Going local nationally
Commercial strawberry producers generally grow their crop in the ground or in field situations in beds. To help them extend their growing season, Division of Agriculture horticulture professor Mike Evans devoted his part of the strawberry initiative to demonstrating how to grow strawberries using hydroponic troughs in high tunnels and greenhouses. His team collaborated with University of Arizona horticulturists to produce 12 instruction videos showing how to build and use hydroponic systems and sponsored two field days in Fayetteville at the University of Arkansas.
The government doesn’t track specific information on the use of strawberry hydroponic systems and other specialty crops, but Evans said there is anecdotal evidence that interest is rising.
Local food producers who want to keep stores supplied with a product have realized that they need alternatives to traditional produc- tion methods if they want to keep products coming more than just a few months of the year. “A lot of our local producers have realized that they have to have that capacity so that in those off seasons they can grow greens, maybe strawberries, experiment with blackberries or tomatoes,” Evans said.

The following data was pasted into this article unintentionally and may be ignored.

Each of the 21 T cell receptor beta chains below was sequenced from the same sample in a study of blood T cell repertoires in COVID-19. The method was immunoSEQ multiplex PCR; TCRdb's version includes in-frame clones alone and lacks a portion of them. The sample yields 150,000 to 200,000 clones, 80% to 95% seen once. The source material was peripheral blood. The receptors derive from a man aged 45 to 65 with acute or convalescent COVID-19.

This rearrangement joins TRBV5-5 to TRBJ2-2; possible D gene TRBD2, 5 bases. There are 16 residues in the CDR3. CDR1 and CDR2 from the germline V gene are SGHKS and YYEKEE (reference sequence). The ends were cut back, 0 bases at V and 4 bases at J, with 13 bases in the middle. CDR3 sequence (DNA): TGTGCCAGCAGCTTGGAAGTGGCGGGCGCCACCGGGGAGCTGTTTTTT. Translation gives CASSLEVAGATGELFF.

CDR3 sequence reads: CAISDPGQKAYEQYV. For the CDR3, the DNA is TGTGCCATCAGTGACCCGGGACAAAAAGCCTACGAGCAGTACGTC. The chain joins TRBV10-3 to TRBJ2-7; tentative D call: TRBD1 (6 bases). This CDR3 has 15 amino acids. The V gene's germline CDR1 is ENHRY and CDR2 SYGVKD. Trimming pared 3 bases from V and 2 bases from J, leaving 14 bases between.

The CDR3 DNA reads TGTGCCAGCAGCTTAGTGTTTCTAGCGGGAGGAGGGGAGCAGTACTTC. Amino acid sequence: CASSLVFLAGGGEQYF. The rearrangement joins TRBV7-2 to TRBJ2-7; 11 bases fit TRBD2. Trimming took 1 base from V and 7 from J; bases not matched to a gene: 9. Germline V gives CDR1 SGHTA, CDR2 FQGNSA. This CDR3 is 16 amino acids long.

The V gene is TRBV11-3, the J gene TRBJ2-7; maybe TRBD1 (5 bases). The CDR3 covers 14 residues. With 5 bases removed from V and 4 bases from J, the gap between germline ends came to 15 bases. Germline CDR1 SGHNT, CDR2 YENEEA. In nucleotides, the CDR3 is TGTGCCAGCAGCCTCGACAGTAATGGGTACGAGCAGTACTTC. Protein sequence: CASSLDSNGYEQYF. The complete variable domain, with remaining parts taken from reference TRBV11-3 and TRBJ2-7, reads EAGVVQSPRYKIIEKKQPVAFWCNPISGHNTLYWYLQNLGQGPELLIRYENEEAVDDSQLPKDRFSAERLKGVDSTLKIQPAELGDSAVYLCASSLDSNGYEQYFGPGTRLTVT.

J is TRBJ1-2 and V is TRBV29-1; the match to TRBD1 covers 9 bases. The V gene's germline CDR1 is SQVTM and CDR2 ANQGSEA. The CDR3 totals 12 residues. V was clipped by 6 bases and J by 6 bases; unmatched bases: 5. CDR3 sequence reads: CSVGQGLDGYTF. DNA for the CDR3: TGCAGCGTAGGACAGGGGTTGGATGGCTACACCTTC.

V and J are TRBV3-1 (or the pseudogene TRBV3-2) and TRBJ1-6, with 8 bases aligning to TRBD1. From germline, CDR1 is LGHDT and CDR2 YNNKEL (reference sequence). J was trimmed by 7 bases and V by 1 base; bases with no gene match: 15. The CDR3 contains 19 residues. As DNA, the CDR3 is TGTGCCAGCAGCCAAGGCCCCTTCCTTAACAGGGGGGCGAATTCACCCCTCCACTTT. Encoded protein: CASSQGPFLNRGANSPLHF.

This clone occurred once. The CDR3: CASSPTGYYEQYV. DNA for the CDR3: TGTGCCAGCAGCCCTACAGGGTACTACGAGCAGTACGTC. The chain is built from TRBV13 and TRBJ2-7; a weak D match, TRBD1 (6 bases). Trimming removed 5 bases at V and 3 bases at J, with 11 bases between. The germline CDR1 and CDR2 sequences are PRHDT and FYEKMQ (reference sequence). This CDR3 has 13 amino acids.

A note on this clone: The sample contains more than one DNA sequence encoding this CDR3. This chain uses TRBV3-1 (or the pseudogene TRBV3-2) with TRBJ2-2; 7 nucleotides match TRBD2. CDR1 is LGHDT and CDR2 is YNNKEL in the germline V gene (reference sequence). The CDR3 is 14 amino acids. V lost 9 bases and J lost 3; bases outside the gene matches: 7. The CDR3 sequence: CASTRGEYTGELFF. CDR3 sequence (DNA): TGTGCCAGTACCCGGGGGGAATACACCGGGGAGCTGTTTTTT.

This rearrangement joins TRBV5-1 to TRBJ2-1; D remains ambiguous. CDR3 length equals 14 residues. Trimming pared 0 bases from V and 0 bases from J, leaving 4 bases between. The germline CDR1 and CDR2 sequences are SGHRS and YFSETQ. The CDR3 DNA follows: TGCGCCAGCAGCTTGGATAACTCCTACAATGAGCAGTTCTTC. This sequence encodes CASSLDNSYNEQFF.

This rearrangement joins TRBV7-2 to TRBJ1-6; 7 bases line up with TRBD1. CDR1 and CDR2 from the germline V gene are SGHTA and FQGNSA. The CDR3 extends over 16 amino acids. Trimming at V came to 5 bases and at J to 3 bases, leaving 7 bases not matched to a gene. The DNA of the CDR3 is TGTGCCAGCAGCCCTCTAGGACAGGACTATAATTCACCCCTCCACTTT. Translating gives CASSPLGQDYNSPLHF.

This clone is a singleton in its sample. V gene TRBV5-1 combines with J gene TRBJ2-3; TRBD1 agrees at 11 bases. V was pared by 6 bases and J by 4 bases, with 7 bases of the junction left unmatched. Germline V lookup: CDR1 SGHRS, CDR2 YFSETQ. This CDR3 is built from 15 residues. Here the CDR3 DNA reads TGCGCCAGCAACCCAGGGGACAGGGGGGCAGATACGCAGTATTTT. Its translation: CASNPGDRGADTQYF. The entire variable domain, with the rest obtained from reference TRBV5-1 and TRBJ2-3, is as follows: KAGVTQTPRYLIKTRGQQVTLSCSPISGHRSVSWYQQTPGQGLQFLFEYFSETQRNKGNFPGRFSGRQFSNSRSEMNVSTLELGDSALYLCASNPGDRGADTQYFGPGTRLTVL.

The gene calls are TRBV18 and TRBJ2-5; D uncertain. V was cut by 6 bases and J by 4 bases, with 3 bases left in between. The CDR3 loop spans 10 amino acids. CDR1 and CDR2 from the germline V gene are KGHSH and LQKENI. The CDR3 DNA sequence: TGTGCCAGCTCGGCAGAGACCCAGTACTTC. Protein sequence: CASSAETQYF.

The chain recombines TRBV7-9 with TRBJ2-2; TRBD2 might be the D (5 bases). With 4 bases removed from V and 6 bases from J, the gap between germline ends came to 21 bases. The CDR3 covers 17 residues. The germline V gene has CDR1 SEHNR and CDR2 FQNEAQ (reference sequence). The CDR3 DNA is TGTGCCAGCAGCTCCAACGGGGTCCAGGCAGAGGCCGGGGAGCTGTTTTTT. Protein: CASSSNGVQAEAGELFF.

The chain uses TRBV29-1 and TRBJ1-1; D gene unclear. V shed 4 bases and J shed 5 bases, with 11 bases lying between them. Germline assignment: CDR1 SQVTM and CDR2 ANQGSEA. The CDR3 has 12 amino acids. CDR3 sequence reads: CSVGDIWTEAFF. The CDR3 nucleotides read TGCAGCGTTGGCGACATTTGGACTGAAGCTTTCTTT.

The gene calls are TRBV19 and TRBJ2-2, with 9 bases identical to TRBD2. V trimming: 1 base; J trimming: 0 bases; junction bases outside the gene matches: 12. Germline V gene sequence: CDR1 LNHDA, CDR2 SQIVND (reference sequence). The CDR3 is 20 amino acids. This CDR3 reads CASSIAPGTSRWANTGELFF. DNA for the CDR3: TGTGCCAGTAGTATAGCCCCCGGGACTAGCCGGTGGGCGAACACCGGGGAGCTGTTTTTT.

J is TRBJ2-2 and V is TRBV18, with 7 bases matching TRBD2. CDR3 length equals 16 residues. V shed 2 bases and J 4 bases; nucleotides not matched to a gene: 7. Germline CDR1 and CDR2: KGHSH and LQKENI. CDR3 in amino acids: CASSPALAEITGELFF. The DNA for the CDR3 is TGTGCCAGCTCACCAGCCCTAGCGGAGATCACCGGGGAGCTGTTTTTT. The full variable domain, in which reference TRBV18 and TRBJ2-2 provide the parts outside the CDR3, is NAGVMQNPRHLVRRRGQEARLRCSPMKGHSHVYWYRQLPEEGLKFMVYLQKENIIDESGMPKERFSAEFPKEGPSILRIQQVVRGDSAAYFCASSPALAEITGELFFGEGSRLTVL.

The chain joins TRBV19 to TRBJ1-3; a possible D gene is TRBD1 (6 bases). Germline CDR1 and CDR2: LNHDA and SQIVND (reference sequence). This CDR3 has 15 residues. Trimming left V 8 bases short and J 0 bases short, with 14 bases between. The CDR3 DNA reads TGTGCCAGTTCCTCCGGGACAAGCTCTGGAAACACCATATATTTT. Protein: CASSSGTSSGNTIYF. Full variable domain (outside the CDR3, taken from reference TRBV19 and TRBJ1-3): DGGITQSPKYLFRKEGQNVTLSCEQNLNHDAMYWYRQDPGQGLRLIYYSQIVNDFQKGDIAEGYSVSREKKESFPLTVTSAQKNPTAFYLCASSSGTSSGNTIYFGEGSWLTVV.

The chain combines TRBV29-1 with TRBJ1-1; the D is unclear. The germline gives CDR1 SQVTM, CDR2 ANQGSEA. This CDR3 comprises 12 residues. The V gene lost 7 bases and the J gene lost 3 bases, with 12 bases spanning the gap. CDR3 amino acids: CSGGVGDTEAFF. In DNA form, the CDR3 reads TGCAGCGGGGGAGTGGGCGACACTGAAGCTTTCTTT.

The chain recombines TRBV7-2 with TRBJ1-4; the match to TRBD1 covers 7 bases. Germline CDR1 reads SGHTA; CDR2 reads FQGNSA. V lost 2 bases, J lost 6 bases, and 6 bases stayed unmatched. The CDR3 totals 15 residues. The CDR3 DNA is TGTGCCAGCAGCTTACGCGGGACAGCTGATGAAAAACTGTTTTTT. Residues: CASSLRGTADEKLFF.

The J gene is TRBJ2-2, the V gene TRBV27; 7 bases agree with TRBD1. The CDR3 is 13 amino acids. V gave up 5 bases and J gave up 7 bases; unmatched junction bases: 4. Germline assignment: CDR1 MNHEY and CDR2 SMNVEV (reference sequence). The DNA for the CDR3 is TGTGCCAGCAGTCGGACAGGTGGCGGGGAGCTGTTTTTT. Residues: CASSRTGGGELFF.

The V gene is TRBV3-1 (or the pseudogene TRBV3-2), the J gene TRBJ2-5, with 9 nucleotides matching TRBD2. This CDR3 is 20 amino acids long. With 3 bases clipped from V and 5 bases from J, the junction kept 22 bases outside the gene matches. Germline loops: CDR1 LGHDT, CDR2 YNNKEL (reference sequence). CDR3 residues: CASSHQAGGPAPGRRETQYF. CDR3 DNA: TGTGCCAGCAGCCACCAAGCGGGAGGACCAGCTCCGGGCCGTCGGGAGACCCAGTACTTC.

In eastern Arkansas, Leonard Githinji of the University of Arkansas at Pine Bluff agriculture faculty led the establishment of sites in Jefferson, Lee and Lonoke counties to demonstrate sustainable practices for straw- berry production. The various workshops covered extending the season by using high tunnels, soil management, integrated pest management and practices to reduce contamination.
Rom said the information gathered for the strawberry initiative across the country shows that more research is needed on how to make the crop sustainable at site-specific locations. Project leaders met in Fayetteville in May 2014 after nearly a year of work to review progress and discuss the crop’s future nationally. The projects explored new production systems for local and regional markets, technologies for improved water conservation, new cultivars for alternative markets, the use of distribution management to reduce product loss and several other topics. Rom, who has made site visits to the projects across the U.S., said there is a growing “strawberry fever” in many states as farmers explore ways to save money for an increasingly popular crop among consumers looking for ways to live better.
Strawberry growers, according to the initiative’s summary report, now have tools to build systems that will provide a greater supply of the nutritious and healthy crop. But more work remains.
“Our hypothesis was we thought we knew enough to move it for- ward,” Rom said. “We have, but in that process we learned that there’s more to learn. We learned what we didn’t know. But we do know the strawberry business will grow.”